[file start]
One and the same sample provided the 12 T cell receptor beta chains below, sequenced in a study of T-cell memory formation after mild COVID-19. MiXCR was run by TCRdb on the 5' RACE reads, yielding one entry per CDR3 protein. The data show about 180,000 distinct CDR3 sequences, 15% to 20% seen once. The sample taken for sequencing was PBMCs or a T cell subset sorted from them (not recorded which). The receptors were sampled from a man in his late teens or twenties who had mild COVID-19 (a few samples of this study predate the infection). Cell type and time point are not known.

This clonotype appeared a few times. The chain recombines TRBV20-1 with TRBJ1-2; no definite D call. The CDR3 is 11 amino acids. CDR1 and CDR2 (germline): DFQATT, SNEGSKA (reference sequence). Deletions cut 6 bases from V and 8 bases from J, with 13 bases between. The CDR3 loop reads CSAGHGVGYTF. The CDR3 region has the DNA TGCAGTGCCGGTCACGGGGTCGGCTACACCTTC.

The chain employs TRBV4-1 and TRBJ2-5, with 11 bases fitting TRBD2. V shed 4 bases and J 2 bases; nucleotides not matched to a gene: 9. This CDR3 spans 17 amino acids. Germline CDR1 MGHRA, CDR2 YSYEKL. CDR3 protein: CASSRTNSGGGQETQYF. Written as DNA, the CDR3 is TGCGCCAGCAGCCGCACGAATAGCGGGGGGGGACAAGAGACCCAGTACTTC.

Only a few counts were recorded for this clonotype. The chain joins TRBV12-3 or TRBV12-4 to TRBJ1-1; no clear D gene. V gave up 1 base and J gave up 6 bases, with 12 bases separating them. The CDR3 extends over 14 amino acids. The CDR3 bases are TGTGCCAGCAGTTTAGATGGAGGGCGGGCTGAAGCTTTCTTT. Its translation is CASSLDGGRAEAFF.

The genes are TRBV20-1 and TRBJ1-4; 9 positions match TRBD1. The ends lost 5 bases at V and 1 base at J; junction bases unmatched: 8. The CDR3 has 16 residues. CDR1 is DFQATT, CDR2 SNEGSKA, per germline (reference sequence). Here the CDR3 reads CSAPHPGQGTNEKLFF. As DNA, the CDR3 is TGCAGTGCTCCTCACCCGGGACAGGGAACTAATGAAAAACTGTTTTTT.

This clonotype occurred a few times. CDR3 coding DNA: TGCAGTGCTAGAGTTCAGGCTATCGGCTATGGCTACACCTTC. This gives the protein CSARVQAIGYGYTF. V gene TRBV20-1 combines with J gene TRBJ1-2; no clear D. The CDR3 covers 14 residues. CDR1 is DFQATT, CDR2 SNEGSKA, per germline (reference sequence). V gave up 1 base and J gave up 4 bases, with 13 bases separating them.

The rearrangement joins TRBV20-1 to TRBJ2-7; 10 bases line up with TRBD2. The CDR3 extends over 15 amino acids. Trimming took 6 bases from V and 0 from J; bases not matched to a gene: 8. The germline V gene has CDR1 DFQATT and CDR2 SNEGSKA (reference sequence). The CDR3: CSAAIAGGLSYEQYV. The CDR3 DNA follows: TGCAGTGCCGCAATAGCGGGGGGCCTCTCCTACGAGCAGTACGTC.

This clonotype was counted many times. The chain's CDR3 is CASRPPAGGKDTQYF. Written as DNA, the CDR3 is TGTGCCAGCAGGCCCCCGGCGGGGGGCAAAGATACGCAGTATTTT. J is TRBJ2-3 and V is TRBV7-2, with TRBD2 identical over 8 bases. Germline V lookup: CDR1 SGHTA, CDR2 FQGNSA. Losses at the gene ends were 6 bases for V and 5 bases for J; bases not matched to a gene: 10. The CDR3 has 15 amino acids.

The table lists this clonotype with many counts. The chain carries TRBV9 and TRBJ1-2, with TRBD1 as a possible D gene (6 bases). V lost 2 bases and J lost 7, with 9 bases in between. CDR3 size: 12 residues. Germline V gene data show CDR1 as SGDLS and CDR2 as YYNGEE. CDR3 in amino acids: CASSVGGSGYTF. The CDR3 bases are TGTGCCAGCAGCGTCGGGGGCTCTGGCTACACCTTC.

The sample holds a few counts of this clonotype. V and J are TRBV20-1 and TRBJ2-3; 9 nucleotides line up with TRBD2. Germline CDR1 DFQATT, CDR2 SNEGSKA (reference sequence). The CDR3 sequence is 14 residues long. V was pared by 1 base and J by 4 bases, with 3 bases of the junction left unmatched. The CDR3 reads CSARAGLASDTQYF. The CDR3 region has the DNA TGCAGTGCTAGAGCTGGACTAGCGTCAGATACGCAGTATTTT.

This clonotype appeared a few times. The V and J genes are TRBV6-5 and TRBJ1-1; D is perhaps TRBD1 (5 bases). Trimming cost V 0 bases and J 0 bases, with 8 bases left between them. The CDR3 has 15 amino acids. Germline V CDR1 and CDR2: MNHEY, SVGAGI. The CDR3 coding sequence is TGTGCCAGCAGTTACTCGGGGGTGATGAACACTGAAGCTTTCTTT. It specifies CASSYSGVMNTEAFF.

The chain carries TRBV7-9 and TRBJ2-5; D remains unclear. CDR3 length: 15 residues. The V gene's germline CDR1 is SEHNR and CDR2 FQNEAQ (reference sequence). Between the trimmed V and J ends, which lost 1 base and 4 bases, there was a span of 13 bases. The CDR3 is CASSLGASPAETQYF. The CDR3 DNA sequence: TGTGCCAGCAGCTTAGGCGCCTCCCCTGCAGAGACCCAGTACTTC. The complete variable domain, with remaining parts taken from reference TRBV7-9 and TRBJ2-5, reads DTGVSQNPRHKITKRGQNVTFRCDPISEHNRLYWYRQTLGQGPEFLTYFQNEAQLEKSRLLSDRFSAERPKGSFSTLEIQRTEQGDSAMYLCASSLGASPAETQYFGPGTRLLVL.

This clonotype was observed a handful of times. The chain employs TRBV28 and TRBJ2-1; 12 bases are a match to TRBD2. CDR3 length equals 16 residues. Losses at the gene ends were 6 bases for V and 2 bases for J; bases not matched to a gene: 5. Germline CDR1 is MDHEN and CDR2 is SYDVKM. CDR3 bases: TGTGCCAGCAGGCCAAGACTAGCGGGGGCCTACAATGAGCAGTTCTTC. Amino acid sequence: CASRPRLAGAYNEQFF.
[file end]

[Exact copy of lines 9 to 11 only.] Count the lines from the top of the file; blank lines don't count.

The table lists this clonotype with many counts. The chain carries TRBV9 and TRBJ1-2, with TRBD1 as a possible D gene (6 bases). V lost 2 bases and J lost 7, with 9 bases in between. CDR3 size: 12 residues. Germline V gene data show CDR1 as SGDLS and CDR2 as YYNGEE. CDR3 in amino acids: CASSVGGSGYTF. The CDR3 bases are TGTGCCAGCAGCGTCGGGGGCTCTGGCTACACCTTC.

The sample holds a few counts of this clonotype. V and J are TRBV20-1 and TRBJ2-3; 9 nucleotides line up with TRBD2. Germline CDR1 DFQATT, CDR2 SNEGSKA (reference sequence). The CDR3 sequence is 14 residues long. V was pared by 1 base and J by 4 bases, with 3 bases of the junction left unmatched. The CDR3 reads CSARAGLASDTQYF. The CDR3 region has the DNA TGCAGTGCTAGAGCTGGACTAGCGTCAGATACGCAGTATTTT.

This clonotype appeared a few times. The V and J genes are TRBV6-5 and TRBJ1-1; D is perhaps TRBD1 (5 bases). Trimming cost V 0 bases and J 0 bases, with 8 bases left between them. The CDR3 has 15 amino acids. Germline V CDR1 and CDR2: MNHEY, SVGAGI. The CDR3 coding sequence is TGTGCCAGCAGTTACTCGGGGGTGATGAACACTGAAGCTTTCTTT. It specifies CASSYSGVMNTEAFF.